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Political Effects for Migration

Money buys influence. It should not be surprising, therefore, that in countries where remittances are important; the political effects are not inconsequential. In countries such as the Democratic Republic (where remittances are 10 percent of GDP), presidential candidates campaign in the United States. From Mexico to India, the lucre of remittances has led politicians to switch positions with regard to their Diaspora-from benign neglect to active courtship. Regimes in socialist economies like Cuba and the Democratic People’s republic of Korea have used remittances to augment scarce hard-currency resources and thereby to strengthen themselves in the short term.
It is possible to view remittances as political weapon of the weak. Rather than simply react to state policies, international migration and remittances have forced states to accommodate new realities. In lieu of political voice, migration becomes an exit strategy, and remittances either fuel further exit or empower political voice by making resources available to new groups.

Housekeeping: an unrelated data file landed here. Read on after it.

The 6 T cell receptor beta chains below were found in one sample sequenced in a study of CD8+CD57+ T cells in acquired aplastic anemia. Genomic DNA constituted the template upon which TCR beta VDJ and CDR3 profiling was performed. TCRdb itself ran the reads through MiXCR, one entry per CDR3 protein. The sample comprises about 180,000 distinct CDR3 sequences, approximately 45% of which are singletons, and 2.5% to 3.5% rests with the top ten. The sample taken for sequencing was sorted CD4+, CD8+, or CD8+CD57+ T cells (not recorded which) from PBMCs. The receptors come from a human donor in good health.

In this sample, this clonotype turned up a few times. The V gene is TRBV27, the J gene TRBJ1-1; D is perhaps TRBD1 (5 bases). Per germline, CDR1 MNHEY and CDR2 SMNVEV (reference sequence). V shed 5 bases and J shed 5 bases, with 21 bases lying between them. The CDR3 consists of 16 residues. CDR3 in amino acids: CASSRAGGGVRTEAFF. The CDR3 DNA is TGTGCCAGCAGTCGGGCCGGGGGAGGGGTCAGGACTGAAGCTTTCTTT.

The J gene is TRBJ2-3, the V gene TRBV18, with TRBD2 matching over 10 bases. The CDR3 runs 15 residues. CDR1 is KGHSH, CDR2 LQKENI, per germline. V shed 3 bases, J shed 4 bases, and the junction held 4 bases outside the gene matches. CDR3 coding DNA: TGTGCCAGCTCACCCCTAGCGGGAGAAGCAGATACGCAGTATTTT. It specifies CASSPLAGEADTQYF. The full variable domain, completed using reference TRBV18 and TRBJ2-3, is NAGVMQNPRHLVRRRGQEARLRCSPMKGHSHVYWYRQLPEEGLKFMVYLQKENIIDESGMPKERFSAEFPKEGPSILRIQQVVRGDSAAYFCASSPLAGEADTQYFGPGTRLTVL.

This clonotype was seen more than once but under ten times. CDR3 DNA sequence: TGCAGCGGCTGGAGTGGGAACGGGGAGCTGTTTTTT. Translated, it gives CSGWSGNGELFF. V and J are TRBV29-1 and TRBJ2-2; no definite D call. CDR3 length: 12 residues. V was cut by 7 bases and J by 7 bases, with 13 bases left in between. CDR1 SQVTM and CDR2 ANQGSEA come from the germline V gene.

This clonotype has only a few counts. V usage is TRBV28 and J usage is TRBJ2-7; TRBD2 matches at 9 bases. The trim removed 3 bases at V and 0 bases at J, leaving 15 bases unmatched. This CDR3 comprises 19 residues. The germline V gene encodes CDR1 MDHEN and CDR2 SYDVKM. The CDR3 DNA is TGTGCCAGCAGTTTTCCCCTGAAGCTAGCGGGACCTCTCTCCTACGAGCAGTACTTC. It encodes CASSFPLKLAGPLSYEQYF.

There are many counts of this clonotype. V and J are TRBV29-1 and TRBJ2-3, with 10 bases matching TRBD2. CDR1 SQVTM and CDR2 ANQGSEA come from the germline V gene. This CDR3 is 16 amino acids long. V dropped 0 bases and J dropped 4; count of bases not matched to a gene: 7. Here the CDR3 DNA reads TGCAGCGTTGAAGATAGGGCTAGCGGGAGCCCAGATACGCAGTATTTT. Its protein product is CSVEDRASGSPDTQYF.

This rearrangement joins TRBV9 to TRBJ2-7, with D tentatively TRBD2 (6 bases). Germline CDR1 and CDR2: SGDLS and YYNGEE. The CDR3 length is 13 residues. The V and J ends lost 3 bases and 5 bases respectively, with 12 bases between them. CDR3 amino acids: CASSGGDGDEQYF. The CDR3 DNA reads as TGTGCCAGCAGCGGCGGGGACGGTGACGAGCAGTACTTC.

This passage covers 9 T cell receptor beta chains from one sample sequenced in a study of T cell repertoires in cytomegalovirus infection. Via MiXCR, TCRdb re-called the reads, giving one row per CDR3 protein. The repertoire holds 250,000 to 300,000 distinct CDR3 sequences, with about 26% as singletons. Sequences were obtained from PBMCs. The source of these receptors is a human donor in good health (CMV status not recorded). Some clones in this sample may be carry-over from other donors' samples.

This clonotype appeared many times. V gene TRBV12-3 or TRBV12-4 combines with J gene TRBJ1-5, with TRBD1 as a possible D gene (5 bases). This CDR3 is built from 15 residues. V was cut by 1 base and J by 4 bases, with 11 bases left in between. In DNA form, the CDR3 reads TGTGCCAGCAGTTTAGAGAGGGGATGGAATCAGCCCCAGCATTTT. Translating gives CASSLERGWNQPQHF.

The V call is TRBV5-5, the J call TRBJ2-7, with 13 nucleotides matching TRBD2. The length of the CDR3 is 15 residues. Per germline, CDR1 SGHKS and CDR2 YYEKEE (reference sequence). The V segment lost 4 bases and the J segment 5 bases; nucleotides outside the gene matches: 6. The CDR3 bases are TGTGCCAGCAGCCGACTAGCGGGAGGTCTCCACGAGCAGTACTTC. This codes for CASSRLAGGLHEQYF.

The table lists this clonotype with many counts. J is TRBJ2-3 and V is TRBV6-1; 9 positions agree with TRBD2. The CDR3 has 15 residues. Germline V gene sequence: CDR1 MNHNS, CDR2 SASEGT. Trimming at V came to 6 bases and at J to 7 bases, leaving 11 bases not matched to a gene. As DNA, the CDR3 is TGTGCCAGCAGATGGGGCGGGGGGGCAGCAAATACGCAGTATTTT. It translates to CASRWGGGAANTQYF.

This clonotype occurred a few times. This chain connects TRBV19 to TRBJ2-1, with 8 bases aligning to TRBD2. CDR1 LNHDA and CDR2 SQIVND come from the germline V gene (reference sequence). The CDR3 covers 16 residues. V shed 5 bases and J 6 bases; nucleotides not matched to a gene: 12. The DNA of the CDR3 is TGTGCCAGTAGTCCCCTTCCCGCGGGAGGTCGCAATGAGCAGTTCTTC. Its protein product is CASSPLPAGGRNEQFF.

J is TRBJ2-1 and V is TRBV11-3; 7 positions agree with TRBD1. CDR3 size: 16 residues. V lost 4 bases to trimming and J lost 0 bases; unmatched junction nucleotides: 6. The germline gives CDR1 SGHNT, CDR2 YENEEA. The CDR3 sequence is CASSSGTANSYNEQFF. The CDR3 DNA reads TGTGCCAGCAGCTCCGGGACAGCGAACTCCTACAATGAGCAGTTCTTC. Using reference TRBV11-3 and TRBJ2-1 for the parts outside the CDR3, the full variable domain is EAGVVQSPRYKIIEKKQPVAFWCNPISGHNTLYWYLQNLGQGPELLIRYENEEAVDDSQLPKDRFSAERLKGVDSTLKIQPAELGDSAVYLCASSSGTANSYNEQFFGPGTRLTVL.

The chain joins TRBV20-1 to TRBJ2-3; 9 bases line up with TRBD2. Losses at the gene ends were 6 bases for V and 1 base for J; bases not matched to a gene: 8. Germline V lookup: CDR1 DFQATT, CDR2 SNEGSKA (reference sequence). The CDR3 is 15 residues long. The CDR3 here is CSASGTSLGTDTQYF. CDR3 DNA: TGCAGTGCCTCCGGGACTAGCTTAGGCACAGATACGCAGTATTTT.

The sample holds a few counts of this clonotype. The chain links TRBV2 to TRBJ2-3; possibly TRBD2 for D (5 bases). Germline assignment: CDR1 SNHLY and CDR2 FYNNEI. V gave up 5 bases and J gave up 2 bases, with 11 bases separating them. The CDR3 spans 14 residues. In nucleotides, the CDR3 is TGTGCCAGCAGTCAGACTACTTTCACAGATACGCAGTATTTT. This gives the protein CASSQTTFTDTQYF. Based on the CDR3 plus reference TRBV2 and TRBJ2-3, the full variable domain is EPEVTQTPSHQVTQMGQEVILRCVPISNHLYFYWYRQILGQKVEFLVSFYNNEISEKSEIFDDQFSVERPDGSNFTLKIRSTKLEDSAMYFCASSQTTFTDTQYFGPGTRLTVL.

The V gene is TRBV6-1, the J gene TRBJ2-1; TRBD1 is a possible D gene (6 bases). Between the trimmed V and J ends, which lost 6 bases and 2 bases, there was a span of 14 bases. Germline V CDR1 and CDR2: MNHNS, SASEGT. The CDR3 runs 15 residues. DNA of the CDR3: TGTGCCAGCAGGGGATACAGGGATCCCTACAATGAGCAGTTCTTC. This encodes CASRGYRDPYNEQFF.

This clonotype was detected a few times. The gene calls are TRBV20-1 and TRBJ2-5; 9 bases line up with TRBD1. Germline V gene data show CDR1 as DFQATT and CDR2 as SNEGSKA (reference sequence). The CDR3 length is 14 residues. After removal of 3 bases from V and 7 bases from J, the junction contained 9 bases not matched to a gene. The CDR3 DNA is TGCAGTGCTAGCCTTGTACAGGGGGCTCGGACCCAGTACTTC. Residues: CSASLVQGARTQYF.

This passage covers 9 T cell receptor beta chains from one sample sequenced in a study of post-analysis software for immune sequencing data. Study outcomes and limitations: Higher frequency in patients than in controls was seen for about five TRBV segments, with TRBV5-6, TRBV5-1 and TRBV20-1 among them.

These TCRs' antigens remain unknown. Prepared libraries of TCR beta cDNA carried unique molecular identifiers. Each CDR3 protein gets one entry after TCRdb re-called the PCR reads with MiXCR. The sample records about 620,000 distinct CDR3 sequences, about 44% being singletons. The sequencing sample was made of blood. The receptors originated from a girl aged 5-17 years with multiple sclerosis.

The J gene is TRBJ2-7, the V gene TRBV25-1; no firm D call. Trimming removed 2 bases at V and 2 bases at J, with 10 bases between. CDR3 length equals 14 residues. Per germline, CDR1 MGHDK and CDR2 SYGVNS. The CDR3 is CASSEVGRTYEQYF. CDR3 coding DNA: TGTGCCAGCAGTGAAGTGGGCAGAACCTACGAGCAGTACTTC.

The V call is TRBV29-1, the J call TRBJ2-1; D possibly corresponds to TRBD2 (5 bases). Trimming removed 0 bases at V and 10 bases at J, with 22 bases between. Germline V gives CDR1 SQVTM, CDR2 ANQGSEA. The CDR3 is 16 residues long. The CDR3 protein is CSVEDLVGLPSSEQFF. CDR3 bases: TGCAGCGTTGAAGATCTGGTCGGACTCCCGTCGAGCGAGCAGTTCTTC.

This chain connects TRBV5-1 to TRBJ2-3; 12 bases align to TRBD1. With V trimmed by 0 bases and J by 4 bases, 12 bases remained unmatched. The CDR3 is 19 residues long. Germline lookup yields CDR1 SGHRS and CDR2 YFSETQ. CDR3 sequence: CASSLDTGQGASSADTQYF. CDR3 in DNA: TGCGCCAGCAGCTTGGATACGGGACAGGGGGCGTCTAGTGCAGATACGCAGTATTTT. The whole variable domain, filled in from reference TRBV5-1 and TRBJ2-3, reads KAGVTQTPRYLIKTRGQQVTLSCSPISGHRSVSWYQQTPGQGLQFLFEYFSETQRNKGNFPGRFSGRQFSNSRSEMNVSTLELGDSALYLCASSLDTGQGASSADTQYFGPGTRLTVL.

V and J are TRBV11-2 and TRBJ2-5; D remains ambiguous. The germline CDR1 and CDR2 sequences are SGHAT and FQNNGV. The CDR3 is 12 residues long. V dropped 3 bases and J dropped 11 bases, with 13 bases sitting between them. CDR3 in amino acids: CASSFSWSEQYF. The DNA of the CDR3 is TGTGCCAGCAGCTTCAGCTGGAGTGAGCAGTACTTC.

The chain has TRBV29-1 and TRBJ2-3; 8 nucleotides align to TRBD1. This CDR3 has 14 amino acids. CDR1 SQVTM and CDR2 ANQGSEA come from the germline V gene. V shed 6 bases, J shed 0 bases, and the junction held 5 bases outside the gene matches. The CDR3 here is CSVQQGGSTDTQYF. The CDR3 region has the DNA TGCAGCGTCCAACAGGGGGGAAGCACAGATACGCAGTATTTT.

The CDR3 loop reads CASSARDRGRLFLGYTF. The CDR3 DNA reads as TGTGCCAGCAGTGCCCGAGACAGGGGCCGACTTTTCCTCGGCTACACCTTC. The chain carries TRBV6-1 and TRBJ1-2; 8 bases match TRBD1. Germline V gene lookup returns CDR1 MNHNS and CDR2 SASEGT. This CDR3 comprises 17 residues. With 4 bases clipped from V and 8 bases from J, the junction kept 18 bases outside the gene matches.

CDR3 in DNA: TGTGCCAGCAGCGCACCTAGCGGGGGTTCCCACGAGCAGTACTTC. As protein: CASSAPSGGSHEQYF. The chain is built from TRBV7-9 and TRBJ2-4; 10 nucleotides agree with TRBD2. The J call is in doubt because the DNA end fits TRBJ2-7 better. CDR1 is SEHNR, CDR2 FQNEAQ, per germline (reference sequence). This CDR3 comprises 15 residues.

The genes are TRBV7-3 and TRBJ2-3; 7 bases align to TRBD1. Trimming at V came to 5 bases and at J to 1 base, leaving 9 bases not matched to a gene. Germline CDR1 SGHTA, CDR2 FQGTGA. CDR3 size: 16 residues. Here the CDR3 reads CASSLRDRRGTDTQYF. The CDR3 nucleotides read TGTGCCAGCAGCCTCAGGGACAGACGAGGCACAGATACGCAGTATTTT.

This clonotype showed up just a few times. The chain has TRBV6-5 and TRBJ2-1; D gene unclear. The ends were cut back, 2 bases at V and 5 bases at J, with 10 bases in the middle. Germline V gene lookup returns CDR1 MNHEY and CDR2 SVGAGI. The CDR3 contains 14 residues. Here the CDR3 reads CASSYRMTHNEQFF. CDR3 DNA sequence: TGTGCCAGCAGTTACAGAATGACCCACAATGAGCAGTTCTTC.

However, as, international remittances are a form of cross-border financial flows, so, they also have international political effects. In many countries the importance and concentration of remittances affect bilateral relationships and foreign policy. The emergence of remittance communities creates source-destination dyads that increase covariant shocks and can become a coercive instrument on the part of migrant-destination countries.